Colin Kaepernick has found a new way to strengthen his collusion argument against the NFL. The former San Francisco quarterback’s legal team is going to subpeona President Donald Trump to testify in Kaep’s case, Yahoo Sports reported.
Kaepernick, who is now a free agent, filed grievances against the NFL last October, saying that league owners punished him for his kneeling protests against police brutality that won support from several other players including Eric Reid and Marquise Goodwin. The league has faced major pressure from Trump and his administration to stop players from kneeling since last year.
RELATED: Colin Kaepernick Files ‘Collusion’ Complaint Against NFL Owners
Trump, Vice President Mike Pence and other officials may be forced to talk on the record about their “political involvement” with the NFL, sources said to Yahoo. The administration may also have to fess up to the pressure that they put on the league to stop protests. Multiple NFL owners have already spilled the tea on their meetings with Trump about kneeling — a fact that will be brought up by Kaep’s legal team.
It won’t be an easy road for Kaepernick and his legal team, but here’s how they can get Trump and company to court:
Lawyers are going to have to craft a lengthy argument for the system arbitrator overseeing the case. They will have to make clear why Trump and his officials’ testimonies are relevant—and what impact the depositions would have on justifying Kaepernick’s grievances with the NFL. If the arbitrator rules in Kaep’s favor, then his lawyers could seek the subpoenas in a district court under the Federal Arbitration Act and get a judge’s approval. However, one huge question must be weighted by the court.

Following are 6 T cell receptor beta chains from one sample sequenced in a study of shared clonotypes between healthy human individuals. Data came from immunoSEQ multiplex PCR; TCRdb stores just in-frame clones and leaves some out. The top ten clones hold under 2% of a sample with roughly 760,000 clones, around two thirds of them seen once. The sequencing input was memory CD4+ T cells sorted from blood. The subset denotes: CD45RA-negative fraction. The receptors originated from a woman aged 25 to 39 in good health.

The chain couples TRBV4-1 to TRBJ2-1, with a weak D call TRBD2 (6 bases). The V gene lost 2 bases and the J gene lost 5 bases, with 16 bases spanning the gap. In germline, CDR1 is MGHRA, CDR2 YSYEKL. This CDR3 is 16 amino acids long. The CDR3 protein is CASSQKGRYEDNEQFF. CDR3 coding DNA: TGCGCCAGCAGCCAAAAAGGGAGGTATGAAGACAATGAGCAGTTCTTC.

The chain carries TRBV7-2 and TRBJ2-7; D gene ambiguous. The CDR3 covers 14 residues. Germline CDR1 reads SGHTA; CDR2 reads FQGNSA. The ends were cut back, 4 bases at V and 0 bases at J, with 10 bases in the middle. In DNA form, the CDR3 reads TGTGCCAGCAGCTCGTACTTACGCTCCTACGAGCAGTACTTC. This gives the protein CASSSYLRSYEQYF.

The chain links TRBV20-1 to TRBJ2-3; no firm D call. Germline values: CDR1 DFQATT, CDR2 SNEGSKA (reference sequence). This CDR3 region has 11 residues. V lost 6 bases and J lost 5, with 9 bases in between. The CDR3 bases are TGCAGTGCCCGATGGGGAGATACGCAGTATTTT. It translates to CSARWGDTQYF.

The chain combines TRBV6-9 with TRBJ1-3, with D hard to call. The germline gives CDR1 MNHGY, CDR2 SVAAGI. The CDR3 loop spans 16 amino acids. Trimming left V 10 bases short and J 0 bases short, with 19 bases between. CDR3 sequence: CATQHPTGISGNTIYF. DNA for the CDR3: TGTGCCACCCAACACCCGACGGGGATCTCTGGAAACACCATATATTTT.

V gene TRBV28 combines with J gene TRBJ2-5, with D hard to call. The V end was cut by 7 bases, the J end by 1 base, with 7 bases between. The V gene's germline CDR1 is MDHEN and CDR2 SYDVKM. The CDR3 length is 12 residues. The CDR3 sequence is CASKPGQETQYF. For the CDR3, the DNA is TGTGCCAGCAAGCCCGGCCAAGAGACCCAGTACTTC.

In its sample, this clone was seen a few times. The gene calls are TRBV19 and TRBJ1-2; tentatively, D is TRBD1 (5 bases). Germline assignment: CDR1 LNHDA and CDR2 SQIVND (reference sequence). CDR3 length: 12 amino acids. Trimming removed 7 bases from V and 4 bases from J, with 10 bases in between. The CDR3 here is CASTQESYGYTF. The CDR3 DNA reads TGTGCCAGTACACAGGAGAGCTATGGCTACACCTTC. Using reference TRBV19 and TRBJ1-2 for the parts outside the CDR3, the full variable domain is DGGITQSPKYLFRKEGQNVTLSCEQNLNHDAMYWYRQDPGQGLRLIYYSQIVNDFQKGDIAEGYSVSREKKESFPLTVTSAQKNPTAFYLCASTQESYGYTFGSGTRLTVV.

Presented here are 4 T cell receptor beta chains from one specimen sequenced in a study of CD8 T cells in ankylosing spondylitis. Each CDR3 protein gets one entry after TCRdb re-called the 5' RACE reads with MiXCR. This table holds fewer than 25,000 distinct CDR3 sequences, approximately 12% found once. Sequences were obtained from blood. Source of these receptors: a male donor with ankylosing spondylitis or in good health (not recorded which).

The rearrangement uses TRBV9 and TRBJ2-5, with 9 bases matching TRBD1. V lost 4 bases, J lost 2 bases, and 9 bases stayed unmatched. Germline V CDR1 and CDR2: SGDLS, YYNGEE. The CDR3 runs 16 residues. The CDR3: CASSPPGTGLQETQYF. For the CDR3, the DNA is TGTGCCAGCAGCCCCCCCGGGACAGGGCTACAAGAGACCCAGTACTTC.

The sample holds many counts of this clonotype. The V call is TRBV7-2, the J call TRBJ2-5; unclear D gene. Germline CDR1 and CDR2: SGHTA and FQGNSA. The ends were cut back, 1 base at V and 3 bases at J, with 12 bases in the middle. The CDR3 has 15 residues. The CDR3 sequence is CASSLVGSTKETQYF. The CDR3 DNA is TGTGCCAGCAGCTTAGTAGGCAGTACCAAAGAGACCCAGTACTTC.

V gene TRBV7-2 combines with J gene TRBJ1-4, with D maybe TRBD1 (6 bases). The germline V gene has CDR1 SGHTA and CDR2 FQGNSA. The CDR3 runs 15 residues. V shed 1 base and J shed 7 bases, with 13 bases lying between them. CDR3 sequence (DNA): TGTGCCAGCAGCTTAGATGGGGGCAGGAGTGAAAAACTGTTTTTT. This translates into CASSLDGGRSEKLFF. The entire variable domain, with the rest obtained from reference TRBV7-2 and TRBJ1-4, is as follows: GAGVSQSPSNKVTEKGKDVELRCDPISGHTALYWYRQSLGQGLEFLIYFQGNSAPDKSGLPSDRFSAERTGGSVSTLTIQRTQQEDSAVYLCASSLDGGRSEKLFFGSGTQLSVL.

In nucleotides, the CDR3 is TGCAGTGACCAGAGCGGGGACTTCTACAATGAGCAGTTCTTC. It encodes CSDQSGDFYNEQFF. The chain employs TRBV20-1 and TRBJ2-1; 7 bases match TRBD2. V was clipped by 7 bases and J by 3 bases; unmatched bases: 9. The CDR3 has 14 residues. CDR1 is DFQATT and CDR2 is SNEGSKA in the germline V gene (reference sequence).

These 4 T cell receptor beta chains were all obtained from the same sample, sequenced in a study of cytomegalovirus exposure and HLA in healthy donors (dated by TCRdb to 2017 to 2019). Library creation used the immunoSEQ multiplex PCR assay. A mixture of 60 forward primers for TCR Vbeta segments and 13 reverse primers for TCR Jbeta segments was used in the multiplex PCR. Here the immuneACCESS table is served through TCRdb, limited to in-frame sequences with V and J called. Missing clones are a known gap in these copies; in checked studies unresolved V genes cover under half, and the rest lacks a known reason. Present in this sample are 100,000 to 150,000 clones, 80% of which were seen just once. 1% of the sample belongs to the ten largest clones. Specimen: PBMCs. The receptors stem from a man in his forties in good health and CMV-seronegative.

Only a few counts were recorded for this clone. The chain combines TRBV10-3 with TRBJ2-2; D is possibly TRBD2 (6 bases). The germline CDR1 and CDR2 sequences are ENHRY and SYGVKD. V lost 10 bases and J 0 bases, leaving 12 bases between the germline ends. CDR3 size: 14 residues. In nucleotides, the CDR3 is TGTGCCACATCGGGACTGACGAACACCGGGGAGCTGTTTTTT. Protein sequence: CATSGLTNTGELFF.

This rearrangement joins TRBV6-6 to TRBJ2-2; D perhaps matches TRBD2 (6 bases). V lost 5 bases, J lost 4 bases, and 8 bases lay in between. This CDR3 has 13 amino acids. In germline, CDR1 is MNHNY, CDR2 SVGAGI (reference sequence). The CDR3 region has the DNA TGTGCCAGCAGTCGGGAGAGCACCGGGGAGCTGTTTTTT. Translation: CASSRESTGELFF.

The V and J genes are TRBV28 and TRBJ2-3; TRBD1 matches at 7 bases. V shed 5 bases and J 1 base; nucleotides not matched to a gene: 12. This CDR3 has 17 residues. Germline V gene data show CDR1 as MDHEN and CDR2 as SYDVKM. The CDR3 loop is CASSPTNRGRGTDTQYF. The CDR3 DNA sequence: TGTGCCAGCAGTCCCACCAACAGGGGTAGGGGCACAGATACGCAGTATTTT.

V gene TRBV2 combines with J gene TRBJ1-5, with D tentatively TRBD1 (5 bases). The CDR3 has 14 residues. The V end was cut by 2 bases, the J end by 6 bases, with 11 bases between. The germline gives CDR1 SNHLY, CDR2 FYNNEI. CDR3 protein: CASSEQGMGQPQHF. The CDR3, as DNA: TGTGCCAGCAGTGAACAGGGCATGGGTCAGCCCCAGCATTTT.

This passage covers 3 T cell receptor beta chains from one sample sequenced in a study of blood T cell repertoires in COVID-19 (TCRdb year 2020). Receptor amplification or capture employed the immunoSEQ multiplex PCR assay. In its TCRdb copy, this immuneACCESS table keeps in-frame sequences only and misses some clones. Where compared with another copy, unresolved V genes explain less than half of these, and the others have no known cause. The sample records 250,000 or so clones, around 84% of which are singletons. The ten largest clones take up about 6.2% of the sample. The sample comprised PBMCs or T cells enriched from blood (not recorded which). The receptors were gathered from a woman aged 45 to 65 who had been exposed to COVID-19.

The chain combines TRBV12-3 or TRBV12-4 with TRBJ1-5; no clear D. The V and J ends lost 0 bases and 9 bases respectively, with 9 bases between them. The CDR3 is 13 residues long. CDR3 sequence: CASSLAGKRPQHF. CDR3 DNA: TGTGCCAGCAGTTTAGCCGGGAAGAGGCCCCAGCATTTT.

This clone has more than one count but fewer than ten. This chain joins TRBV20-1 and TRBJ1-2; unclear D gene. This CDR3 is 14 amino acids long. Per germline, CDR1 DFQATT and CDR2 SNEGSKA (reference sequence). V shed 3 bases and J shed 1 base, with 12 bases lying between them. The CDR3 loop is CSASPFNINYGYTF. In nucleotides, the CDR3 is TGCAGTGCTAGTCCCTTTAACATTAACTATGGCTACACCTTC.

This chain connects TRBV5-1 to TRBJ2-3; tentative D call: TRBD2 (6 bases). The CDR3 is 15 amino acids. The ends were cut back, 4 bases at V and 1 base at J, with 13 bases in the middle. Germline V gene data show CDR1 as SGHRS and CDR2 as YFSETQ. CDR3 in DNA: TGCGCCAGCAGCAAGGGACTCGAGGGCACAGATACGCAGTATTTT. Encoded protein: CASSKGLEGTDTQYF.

The question is if Trump can actually be forced by the courts to sit for a deposition as the president. A judge ruled Tuesday (June 5) that Trump sit for a deposition in a lawsuit brought by Summer Zervos, a former The Apprentice contestant who said the president defamed her with his claim that she lied about him groping and kissing her without consent in 2007. However, Mark Kasowitz, a lawyer for Trump, argued that the president is immune from prosecution, with lawyers having appealed the case to the New York Court of Appeals.
Trump could choose to deny the testimony request in Kaepernick’s case, and if that happens, other branches of the justice system could get involved to try to enforce the subpeona.
Kaepernick’s latest move against the NFL comes as Sean Diddy Combs has also criticized the league for its new anthem policy. Combs changed his mind about moving forward with buying the Carolina Panthers, he said during an interview with BigBoyTV Thursday.
“Man, I really wanted to go in there and be a part of the NFL and try to be a positive change,” Combs said. “This last move though, I don’t even want to own an NFL team no more. I don’t want to be associated with oppressing Black men. I don’t want to be associated with telling grown-ass men what they can do and cannot do.”
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